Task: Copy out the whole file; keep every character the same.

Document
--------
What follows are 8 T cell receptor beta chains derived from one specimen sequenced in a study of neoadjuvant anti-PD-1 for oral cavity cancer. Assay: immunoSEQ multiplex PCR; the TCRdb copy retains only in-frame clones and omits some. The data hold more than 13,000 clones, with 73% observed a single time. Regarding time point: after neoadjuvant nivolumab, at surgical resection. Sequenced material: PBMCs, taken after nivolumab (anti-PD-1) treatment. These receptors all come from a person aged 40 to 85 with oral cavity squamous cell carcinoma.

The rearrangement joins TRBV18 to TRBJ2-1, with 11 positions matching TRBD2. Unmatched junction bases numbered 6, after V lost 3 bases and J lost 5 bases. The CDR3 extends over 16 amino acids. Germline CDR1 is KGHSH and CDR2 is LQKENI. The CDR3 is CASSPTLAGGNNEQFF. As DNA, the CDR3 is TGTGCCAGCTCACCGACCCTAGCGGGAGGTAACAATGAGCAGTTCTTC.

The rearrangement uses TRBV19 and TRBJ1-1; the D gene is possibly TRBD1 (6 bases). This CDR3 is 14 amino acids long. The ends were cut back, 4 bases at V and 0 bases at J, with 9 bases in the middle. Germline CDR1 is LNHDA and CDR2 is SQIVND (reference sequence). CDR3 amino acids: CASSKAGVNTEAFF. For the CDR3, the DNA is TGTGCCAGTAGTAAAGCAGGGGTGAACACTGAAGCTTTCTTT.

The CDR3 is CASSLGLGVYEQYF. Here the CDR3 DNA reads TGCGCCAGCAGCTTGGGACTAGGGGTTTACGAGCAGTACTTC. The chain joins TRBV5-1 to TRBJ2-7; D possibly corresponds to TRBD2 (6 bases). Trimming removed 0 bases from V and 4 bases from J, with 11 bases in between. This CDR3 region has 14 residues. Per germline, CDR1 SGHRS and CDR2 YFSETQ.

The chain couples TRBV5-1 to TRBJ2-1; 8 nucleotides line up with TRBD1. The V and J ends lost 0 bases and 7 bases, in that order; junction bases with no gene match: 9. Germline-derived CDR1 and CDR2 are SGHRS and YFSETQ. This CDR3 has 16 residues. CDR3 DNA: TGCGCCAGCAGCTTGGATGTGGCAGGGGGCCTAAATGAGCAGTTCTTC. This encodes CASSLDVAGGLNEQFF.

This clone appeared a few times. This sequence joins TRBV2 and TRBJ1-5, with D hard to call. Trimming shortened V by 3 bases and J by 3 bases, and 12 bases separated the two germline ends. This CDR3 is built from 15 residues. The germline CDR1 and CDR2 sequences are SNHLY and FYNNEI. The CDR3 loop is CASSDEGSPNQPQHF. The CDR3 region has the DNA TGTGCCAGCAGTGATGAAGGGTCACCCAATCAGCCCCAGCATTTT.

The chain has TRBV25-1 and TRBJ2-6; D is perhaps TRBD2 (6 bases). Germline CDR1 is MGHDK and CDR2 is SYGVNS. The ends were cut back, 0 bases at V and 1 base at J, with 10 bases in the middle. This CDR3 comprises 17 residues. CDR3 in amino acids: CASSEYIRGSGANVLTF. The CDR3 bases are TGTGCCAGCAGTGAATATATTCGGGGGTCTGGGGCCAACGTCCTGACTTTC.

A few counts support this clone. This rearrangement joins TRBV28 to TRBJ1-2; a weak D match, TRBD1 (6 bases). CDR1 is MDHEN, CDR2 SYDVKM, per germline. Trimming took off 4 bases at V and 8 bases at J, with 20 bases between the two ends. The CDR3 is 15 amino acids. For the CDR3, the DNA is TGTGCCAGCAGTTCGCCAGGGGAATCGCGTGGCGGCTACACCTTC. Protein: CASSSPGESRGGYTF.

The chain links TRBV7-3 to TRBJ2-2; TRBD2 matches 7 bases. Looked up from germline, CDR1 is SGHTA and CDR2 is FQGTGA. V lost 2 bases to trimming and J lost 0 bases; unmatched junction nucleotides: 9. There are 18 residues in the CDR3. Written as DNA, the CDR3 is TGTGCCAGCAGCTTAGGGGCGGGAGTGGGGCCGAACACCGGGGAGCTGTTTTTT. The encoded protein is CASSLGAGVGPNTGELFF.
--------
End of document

What follows are 8 T cell receptor beta chains derived from one specimen sequenced in a study of neoadjuvant anti-PD-1 for oral cavity cancer. Assay: immunoSEQ multiplex PCR; the TCRdb copy retains only in-frame clones and omits some. The data hold more than 13,000 clones, with 73% observed a single time. Regarding time point: after neoadjuvant nivolumab, at surgical resection. Sequenced material: PBMCs, taken after nivolumab (anti-PD-1) treatment. These receptors all come from a person aged 40 to 85 with oral cavity squamous cell carcinoma.

The rearrangement joins TRBV18 to TRBJ2-1, with 11 positions matching TRBD2. Unmatched junction bases numbered 6, after V lost 3 bases and J lost 5 bases. The CDR3 extends over 16 amino acids. Germline CDR1 is KGHSH and CDR2 is LQKENI. The CDR3 is CASSPTLAGGNNEQFF. As DNA, the CDR3 is TGTGCCAGCTCACCGACCCTAGCGGGAGGTAACAATGAGCAGTTCTTC.

The rearrangement uses TRBV19 and TRBJ1-1; the D gene is possibly TRBD1 (6 bases). This CDR3 is 14 amino acids long. The ends were cut back, 4 bases at V and 0 bases at J, with 9 bases in the middle. Germline CDR1 is LNHDA and CDR2 is SQIVND (reference sequence). CDR3 amino acids: CASSKAGVNTEAFF. For the CDR3, the DNA is TGTGCCAGTAGTAAAGCAGGGGTGAACACTGAAGCTTTCTTT.

The CDR3 is CASSLGLGVYEQYF. Here the CDR3 DNA reads TGCGCCAGCAGCTTGGGACTAGGGGTTTACGAGCAGTACTTC. The chain joins TRBV5-1 to TRBJ2-7; D possibly corresponds to TRBD2 (6 bases). Trimming removed 0 bases from V and 4 bases from J, with 11 bases in between. This CDR3 region has 14 residues. Per germline, CDR1 SGHRS and CDR2 YFSETQ.

The chain couples TRBV5-1 to TRBJ2-1; 8 nucleotides line up with TRBD1. The V and J ends lost 0 bases and 7 bases, in that order; junction bases with no gene match: 9. Germline-derived CDR1 and CDR2 are SGHRS and YFSETQ. This CDR3 has 16 residues. CDR3 DNA: TGCGCCAGCAGCTTGGATGTGGCAGGGGGCCTAAATGAGCAGTTCTTC. This encodes CASSLDVAGGLNEQFF.

This clone appeared a few times. This sequence joins TRBV2 and TRBJ1-5, with D hard to call. Trimming shortened V by 3 bases and J by 3 bases, and 12 bases separated the two germline ends. This CDR3 is built from 15 residues. The germline CDR1 and CDR2 sequences are SNHLY and FYNNEI. The CDR3 loop is CASSDEGSPNQPQHF. The CDR3 region has the DNA TGTGCCAGCAGTGATGAAGGGTCACCCAATCAGCCCCAGCATTTT.

The chain has TRBV25-1 and TRBJ2-6; D is perhaps TRBD2 (6 bases). Germline CDR1 is MGHDK and CDR2 is SYGVNS. The ends were cut back, 0 bases at V and 1 base at J, with 10 bases in the middle. This CDR3 comprises 17 residues. CDR3 in amino acids: CASSEYIRGSGANVLTF. The CDR3 bases are TGTGCCAGCAGTGAATATATTCGGGGGTCTGGGGCCAACGTCCTGACTTTC.

A few counts support this clone. This rearrangement joins TRBV28 to TRBJ1-2; a weak D match, TRBD1 (6 bases). CDR1 is MDHEN, CDR2 SYDVKM, per germline. Trimming took off 4 bases at V and 8 bases at J, with 20 bases between the two ends. The CDR3 is 15 amino acids. For the CDR3, the DNA is TGTGCCAGCAGTTCGCCAGGGGAATCGCGTGGCGGCTACACCTTC. Protein: CASSSPGESRGGYTF.

The chain links TRBV7-3 to TRBJ2-2; TRBD2 matches 7 bases. Looked up from germline, CDR1 is SGHTA and CDR2 is FQGTGA. V lost 2 bases to trimming and J lost 0 bases; unmatched junction nucleotides: 9. There are 18 residues in the CDR3. Written as DNA, the CDR3 is TGTGCCAGCAGCTTAGGGGCGGGAGTGGGGCCGAACACCGGGGAGCTGTTTTTT. The encoded protein is CASSLGAGVGPNTGELFF.